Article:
I strenuously believe the same mantra is true for adults (whether they roller-skate or not.)  You could spend years of your life waiting beside the phone for Your Big Break, so why not make your own opportunities while you do?  I just read a great article with Nora Ephron, screenwriter and director, who said of artistic creation, “Just do it.  Just do it!”   Meaning, don’t sit around for 12 years thinking about that amazing script you want to write…write it!  Some of my favorite artists (and probably yours too, whether you know it or not) have done just that.  For example, the ever-famous story of Matt Damon and Ben Affleck writing the screenplay for their breakout hit, “Good Will Hunting.”  Um, remember when they won Oscars for that bad boy of collaboration?  Mindy Kaling, writer and actor in “The Office,” just produced, wrote and starred in her own web series, “House Poor.”  How about writer/comedian Tina Fey?  She makes her own work all the time! And what about actor/playwrights Steve Martin, Carrie Fischer, and Wallace Shawn? And then there are all those actor/creators who work onstage in one-man shows like John Leguizamo, Lily Tomlin, Will Ferrell, Robin Williams, Lisa Kron, Sarah Jones, and Anna Deavere Smith.  “Wow,” you might think, “I know most/all of those people’s names!”  That’s right.  They’re working actors.  Even when they’re the ones hiring themselves.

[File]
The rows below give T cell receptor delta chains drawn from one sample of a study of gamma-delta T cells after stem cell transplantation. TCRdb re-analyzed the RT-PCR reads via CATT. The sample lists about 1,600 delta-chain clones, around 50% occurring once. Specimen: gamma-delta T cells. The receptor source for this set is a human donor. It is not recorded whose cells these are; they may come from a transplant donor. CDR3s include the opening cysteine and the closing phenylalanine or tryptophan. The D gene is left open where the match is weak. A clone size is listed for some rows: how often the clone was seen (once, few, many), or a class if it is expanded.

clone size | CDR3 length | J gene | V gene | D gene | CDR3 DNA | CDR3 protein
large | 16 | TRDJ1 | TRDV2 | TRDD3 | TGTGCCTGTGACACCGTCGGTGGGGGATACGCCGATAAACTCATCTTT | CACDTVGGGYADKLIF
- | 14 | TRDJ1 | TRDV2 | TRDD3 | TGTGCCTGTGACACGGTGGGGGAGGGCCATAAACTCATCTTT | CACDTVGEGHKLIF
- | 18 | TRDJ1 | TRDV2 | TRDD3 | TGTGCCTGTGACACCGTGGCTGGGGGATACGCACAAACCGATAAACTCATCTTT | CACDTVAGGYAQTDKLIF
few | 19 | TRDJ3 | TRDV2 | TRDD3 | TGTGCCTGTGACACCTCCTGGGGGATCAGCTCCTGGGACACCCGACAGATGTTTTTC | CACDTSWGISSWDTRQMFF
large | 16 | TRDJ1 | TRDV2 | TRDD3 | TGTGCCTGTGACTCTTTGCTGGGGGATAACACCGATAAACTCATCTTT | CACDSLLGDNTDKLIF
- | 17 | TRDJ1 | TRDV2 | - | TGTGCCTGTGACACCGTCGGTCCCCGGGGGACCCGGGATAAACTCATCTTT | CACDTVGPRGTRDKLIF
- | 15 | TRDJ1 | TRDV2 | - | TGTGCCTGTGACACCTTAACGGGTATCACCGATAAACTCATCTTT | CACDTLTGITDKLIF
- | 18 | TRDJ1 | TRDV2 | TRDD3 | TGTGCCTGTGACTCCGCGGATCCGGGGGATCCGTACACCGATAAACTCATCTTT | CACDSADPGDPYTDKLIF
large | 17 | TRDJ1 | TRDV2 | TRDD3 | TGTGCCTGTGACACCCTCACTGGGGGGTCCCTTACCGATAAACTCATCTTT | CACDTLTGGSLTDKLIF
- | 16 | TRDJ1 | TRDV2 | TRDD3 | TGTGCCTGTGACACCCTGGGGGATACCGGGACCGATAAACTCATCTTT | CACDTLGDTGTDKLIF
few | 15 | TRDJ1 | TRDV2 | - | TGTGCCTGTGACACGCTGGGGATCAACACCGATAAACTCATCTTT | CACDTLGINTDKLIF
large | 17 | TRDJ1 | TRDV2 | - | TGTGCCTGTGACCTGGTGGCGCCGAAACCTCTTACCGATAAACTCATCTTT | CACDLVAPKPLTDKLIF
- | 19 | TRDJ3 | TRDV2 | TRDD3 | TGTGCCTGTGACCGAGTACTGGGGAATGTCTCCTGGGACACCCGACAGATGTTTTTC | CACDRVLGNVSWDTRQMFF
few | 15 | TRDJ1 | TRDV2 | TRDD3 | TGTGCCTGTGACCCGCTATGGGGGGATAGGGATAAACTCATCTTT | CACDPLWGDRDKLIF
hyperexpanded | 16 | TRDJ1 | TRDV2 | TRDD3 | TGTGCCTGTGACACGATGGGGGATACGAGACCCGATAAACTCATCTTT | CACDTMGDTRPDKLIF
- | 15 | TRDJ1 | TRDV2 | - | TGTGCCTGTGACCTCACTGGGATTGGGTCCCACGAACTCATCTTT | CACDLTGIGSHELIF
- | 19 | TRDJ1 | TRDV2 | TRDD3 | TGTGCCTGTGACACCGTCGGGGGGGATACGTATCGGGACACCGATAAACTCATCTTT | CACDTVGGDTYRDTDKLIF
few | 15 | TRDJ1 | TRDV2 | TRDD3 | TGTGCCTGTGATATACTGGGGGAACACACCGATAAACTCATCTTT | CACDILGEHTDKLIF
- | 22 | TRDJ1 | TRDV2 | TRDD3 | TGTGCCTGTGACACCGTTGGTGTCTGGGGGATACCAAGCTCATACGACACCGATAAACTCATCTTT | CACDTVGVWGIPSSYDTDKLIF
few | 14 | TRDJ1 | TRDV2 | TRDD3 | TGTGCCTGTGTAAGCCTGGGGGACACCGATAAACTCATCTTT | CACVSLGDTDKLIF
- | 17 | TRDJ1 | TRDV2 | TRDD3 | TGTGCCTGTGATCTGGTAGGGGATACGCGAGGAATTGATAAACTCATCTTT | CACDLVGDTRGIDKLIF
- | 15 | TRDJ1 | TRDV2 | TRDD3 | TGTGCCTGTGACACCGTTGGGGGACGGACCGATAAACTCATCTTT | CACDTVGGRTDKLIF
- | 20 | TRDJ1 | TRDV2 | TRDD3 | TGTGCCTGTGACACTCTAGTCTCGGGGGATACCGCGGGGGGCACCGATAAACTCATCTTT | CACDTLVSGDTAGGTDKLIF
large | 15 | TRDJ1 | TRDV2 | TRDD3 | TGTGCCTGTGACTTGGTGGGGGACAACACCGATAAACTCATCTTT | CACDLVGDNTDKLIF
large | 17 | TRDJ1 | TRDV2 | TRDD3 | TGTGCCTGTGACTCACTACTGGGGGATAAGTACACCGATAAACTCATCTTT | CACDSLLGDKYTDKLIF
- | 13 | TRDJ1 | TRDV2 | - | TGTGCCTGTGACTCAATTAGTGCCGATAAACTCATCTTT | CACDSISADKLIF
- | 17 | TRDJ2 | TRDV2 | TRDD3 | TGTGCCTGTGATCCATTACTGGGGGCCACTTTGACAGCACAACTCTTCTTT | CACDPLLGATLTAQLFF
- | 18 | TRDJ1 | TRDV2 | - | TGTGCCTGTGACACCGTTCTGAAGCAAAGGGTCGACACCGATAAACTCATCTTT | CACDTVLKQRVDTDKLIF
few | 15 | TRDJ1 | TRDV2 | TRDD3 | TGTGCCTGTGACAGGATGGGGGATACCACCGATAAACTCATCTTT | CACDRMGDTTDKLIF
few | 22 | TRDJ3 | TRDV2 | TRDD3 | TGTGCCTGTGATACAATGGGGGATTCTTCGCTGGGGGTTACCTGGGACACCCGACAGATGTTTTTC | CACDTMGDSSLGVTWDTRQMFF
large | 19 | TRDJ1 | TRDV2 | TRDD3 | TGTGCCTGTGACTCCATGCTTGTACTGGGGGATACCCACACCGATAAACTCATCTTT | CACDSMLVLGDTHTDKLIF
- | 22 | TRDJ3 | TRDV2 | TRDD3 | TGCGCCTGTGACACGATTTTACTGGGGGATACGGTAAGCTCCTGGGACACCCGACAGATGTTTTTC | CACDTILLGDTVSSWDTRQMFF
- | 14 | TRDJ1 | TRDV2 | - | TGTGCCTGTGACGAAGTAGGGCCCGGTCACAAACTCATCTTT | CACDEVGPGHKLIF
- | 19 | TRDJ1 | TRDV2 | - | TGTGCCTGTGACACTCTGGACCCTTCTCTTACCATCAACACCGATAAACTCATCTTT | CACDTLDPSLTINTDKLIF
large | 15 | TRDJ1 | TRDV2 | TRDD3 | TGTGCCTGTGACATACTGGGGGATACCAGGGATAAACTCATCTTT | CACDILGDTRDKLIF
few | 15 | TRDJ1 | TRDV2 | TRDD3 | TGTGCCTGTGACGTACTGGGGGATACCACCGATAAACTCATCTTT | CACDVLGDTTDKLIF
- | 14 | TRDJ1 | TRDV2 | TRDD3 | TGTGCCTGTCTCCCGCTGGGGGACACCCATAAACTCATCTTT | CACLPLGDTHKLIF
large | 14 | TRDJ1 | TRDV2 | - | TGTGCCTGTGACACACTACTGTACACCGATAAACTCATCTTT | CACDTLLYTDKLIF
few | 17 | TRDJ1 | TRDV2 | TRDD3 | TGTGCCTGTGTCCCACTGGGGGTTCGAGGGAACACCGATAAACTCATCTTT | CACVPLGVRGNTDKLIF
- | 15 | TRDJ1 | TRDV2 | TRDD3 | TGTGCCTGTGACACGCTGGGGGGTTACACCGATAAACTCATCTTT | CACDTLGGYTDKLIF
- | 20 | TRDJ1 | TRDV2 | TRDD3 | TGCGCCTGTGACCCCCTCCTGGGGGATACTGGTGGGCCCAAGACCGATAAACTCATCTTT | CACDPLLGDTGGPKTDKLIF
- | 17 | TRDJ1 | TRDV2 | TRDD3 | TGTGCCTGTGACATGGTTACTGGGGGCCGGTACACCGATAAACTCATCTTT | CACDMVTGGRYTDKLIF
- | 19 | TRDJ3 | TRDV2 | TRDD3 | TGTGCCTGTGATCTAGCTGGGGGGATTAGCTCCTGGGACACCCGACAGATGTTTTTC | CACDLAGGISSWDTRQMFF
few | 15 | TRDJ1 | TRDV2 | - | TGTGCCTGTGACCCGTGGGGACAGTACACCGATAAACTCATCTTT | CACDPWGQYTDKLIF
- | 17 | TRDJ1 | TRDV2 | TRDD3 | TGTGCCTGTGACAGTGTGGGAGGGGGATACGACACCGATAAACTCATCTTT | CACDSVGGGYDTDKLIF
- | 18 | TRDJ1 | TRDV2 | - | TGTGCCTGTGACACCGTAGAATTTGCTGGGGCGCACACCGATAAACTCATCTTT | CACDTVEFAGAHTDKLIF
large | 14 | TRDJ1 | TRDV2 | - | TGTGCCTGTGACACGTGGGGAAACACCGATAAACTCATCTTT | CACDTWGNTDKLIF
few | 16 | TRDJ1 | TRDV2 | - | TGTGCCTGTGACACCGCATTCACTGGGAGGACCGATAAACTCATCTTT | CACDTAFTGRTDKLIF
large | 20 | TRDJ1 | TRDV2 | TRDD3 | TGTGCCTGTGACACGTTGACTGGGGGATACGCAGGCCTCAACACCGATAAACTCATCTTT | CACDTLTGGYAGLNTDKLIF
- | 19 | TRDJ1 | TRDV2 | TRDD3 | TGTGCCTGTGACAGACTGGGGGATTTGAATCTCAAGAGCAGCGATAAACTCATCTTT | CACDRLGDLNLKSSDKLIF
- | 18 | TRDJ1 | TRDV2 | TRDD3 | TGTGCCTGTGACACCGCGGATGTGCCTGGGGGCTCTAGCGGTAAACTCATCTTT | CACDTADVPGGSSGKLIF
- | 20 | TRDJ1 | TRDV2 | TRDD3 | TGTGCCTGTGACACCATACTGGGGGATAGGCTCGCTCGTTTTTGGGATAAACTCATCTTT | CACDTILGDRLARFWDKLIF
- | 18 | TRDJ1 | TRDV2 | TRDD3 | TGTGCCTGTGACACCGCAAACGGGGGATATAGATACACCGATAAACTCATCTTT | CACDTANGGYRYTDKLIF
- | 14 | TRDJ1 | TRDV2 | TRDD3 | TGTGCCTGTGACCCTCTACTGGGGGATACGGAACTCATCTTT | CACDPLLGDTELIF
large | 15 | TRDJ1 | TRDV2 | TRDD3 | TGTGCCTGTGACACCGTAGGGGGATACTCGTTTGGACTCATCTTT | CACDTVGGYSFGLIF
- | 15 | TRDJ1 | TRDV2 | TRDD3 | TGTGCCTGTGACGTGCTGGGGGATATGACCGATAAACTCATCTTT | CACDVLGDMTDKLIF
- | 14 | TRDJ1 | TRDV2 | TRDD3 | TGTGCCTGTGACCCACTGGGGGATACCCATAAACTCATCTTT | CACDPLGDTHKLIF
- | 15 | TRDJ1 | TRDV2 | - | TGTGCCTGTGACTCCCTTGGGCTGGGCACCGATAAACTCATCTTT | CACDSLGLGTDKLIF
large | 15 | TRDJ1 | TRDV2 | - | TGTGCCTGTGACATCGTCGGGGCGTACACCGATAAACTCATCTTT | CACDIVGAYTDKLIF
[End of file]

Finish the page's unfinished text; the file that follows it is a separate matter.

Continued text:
One of my favorite writer/creators is Joss Whedon, because he always puts together uniquely interesting shows filled with compelling, adventurous, brave actors who are also always really funny.  His three-part webisode, “Dr. Horrible’s Sing-along Blog,” is another example of great work self-produced.  He came up with the idea during the writer’s strike because, as he wrote on the show’s website, he was “…frustrated with the lack of movement on that front, I finally decided to do something very ambitious, very exciting, very mid-life-crisisy. Aided only by everyone I had worked with, was related to or had ever met, I single-handedly created this unique little epic. A supervillain musical, of which, as we all know, there are far too few.  The idea was to make it on the fly, on the cheap – but to make it. To turn out a really thrilling, professionalish piece of entertainment specifically for the internet. To show how much could be done with very little. To show the world there is another way.”  Oh, isn’t your inner producer tingling with agreement?!  Joss sums up what self-producing is all about: making the work you want to do, on your terms, with your people, the way you want it done.  Once you do, you can submit to festivals, send it to casting directors, add the footage to reels, put it online, garner fans and get your career the exposure you want and need.